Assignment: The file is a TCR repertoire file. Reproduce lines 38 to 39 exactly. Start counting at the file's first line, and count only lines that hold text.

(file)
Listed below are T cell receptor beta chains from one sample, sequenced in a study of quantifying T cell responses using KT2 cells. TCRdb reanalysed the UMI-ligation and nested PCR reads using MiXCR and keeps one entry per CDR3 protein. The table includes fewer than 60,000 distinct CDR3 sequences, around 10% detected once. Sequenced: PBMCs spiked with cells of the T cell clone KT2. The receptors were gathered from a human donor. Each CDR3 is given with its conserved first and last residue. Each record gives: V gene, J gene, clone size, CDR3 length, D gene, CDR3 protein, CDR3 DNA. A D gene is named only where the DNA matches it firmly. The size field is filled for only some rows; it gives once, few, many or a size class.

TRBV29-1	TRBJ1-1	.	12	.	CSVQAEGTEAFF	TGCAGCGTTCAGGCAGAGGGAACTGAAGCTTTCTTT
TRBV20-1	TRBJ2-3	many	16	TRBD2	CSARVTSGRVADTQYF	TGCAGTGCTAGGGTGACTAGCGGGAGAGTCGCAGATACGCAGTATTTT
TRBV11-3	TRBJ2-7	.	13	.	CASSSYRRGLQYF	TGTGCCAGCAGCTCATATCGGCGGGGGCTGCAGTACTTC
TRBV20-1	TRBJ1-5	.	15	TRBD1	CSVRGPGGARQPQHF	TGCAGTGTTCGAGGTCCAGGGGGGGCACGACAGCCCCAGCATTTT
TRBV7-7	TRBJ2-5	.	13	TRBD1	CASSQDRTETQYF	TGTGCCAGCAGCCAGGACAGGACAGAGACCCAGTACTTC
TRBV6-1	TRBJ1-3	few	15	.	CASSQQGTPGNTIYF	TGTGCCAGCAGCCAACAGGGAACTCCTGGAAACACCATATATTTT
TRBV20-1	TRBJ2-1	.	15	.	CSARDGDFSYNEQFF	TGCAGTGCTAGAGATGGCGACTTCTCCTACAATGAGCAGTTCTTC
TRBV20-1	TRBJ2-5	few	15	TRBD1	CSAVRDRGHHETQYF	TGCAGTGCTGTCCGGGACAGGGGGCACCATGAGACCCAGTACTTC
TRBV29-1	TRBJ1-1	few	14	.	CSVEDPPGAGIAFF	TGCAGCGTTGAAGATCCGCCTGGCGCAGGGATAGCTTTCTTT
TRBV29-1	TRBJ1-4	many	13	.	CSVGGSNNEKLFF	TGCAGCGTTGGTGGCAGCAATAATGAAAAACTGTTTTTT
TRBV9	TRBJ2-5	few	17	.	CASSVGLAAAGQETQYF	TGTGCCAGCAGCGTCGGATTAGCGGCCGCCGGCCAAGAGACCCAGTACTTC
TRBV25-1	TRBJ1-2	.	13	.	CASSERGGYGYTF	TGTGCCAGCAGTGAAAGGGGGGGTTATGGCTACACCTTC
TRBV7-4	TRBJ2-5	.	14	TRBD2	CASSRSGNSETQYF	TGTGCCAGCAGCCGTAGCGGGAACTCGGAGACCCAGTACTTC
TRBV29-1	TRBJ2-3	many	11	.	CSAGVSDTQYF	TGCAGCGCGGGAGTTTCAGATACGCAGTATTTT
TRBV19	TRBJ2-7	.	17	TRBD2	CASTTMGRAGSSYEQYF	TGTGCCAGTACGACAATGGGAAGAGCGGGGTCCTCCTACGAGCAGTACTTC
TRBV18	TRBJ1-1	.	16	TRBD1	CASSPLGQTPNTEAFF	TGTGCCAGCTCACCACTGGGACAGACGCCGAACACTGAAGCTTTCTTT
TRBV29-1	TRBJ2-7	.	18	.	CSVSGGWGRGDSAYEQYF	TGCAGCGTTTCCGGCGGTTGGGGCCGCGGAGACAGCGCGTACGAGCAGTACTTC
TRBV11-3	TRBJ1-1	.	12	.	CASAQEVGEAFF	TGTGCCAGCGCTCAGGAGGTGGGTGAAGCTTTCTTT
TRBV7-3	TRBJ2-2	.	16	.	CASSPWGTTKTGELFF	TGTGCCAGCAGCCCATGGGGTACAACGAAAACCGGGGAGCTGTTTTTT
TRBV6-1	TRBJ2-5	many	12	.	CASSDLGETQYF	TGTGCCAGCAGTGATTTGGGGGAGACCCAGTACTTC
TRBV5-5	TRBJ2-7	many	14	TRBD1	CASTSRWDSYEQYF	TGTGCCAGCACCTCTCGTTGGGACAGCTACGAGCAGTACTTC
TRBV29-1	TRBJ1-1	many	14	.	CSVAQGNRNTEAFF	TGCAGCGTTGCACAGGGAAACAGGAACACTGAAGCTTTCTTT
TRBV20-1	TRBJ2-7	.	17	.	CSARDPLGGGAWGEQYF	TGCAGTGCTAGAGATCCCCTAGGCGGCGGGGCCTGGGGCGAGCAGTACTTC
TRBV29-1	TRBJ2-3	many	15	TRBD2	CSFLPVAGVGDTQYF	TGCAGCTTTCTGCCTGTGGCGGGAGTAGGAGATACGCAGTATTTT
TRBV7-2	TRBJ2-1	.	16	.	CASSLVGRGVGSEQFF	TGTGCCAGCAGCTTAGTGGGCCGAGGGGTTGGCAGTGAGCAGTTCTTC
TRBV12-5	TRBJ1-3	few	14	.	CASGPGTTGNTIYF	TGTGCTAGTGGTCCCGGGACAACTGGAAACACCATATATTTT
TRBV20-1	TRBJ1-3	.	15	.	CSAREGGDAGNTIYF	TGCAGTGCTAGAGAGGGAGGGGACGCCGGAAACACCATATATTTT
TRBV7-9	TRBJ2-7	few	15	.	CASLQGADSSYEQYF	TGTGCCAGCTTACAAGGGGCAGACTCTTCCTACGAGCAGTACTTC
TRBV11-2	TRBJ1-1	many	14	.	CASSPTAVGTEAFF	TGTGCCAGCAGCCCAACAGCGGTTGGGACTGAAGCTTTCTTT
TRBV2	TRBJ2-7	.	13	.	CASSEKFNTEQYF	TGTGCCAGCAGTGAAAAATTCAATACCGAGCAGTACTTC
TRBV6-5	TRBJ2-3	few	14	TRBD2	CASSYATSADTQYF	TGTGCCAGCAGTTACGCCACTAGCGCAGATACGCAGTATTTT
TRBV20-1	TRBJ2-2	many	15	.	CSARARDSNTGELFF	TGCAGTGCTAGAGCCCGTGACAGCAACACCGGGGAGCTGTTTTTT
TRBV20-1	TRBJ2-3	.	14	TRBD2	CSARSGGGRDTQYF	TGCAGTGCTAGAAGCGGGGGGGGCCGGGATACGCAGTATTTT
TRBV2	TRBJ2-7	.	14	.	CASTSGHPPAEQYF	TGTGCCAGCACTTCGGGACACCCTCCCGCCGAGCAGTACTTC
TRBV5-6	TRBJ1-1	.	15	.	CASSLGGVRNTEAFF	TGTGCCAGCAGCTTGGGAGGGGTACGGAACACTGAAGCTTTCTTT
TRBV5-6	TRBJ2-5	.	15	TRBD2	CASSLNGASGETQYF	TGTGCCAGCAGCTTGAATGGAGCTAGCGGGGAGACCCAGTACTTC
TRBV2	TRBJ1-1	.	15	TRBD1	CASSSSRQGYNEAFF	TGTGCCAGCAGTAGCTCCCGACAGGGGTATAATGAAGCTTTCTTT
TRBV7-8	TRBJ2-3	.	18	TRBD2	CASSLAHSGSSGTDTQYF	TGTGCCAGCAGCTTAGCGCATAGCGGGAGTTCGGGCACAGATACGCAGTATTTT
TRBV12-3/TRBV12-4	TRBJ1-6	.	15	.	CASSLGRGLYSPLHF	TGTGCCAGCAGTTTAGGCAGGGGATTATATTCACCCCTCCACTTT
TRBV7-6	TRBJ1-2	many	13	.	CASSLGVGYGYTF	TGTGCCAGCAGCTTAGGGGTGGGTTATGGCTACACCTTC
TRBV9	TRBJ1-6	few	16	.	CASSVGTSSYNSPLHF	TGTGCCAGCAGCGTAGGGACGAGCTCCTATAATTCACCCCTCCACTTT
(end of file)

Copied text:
TRBV2	TRBJ1-1	.	15	TRBD1	CASSSSRQGYNEAFF	TGTGCCAGCAGTAGCTCCCGACAGGGGTATAATGAAGCTTTCTTT
TRBV7-8	TRBJ2-3	.	18	TRBD2	CASSLAHSGSSGTDTQYF	TGTGCCAGCAGCTTAGCGCATAGCGGGAGTTCGGGCACAGATACGCAGTATTTT